I think I’ve just about recovered from this years CHI conference! A few of us who went to the conference are going to summarise what we saw – both in terms of the talks and other events.
This year the organisers chose to focus on a number of themes that they hadn’t paid a lot of attention to previously. Two of these themes – ‘Health’ and ‘Games and Entertainment’ are very relevant for my own research interests – so I was kept busy attending talks, panel discussions and Special Interest Groups on these topics.
Most of the Health highlights for me were presented on the Monday:
Maitland & Chalmers – Designing for Peer Involvement in Weight Management.
Lee et al – Mining Behavioural economics to design persuasive Technology for Healthy Choices.
Kim et al – Using Interface Cues in Online Health Community Boards to Change Impressions and Encourage User Contribution.
Hailpern, et al. – ACES: Promoting Empathy Towards Aphasia Through Language Distortion Emulation Software.
Cramer et al. Classroom-based Assistive technology: Collective Use of Interactive Visual Schedules by Students with Autism.
The exception was the session on Thursday in which David Coyle and Mark Matthews presented some inspirationally rigorous work on using HCI for interventions for mental health.
Coyle et al – Exploratory Evaluations of a Computer Game Supporting Cognitive behavioural Therapy for Adolescents.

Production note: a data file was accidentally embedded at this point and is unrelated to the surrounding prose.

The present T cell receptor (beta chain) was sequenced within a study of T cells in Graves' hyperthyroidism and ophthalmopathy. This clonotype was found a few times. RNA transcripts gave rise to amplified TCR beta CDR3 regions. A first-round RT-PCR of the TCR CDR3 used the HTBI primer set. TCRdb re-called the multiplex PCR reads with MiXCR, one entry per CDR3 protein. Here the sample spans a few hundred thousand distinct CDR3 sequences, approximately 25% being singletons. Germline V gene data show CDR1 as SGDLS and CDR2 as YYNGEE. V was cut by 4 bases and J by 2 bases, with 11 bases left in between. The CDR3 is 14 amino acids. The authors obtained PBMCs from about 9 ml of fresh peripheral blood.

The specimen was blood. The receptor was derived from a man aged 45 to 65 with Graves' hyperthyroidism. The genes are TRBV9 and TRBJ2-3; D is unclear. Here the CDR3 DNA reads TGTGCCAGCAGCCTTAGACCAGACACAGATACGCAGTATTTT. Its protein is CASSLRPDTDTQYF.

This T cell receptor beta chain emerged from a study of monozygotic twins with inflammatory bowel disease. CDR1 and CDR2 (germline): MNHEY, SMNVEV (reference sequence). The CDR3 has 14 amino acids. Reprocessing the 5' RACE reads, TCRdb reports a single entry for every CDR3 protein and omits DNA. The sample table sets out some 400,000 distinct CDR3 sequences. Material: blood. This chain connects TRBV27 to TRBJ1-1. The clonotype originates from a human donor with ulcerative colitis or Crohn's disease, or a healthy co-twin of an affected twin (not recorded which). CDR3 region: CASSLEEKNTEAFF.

Matthews et al – In the Mood: Engaging Teenagers in Psychotherapy Using Mobile Phones.
I’m sure Ben will write a post about games, so I’ll stick to mentioning the most useful games session for my own interests – which was the panel discussion on the Thursday, led by Dan Cook. I’d recommend anyone designing educational games – or any kinds of games – to follow Dan’s blog. Interestingly, much of the discussion at this session focused on using games for education and the methods that entertainment games used to teach.
Speaking of using games for education, I presented a full paper on this topic on the Wednesday. The paper was titled Practical, Appropriate, Empirically-Validated Guidelines for Designing Educational Games. There was a good crowd at the talk (probably due to the ‘Honourable Mention’ award that the paper won) and I had a huge amount of questions and suggestions afterwards from both academics and professional games designers.
Myself and Ben had a fierce battle over the Mayorship of CHI on Foursquare all week. As I was the Mayor on the last day I presume that means I’m the Mayor until next year?